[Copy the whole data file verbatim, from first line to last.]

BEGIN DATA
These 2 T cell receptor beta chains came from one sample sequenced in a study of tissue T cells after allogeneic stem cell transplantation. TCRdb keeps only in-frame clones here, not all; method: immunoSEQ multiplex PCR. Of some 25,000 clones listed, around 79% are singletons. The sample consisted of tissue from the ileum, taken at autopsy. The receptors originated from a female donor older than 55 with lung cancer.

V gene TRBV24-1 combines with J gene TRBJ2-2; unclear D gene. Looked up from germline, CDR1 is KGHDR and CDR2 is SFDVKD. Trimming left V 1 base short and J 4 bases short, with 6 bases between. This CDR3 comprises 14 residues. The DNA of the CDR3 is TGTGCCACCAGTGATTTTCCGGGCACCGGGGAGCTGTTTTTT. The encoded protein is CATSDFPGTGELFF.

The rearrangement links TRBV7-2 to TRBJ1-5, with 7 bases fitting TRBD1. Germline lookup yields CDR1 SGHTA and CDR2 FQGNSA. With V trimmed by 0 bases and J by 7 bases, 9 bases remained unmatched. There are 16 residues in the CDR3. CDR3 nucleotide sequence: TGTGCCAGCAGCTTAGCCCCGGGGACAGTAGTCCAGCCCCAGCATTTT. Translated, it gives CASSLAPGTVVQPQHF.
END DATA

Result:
These 2 T cell receptor beta chains came from one sample sequenced in a study of tissue T cells after allogeneic stem cell transplantation. TCRdb keeps only in-frame clones here, not all; method: immunoSEQ multiplex PCR. Of some 25,000 clones listed, around 79% are singletons. The sample consisted of tissue from the ileum, taken at autopsy. The receptors originated from a female donor older than 55 with lung cancer.

V gene TRBV24-1 combines with J gene TRBJ2-2; unclear D gene. Looked up from germline, CDR1 is KGHDR and CDR2 is SFDVKD. Trimming left V 1 base short and J 4 bases short, with 6 bases between. This CDR3 comprises 14 residues. The DNA of the CDR3 is TGTGCCACCAGTGATTTTCCGGGCACCGGGGAGCTGTTTTTT. The encoded protein is CATSDFPGTGELFF.

The rearrangement links TRBV7-2 to TRBJ1-5, with 7 bases fitting TRBD1. Germline lookup yields CDR1 SGHTA and CDR2 FQGNSA. With V trimmed by 0 bases and J by 7 bases, 9 bases remained unmatched. There are 16 residues in the CDR3. CDR3 nucleotide sequence: TGTGCCAGCAGCTTAGCCCCGGGGACAGTAGTCCAGCCCCAGCATTTT. Translated, it gives CASSLAPGTVVQPQHF.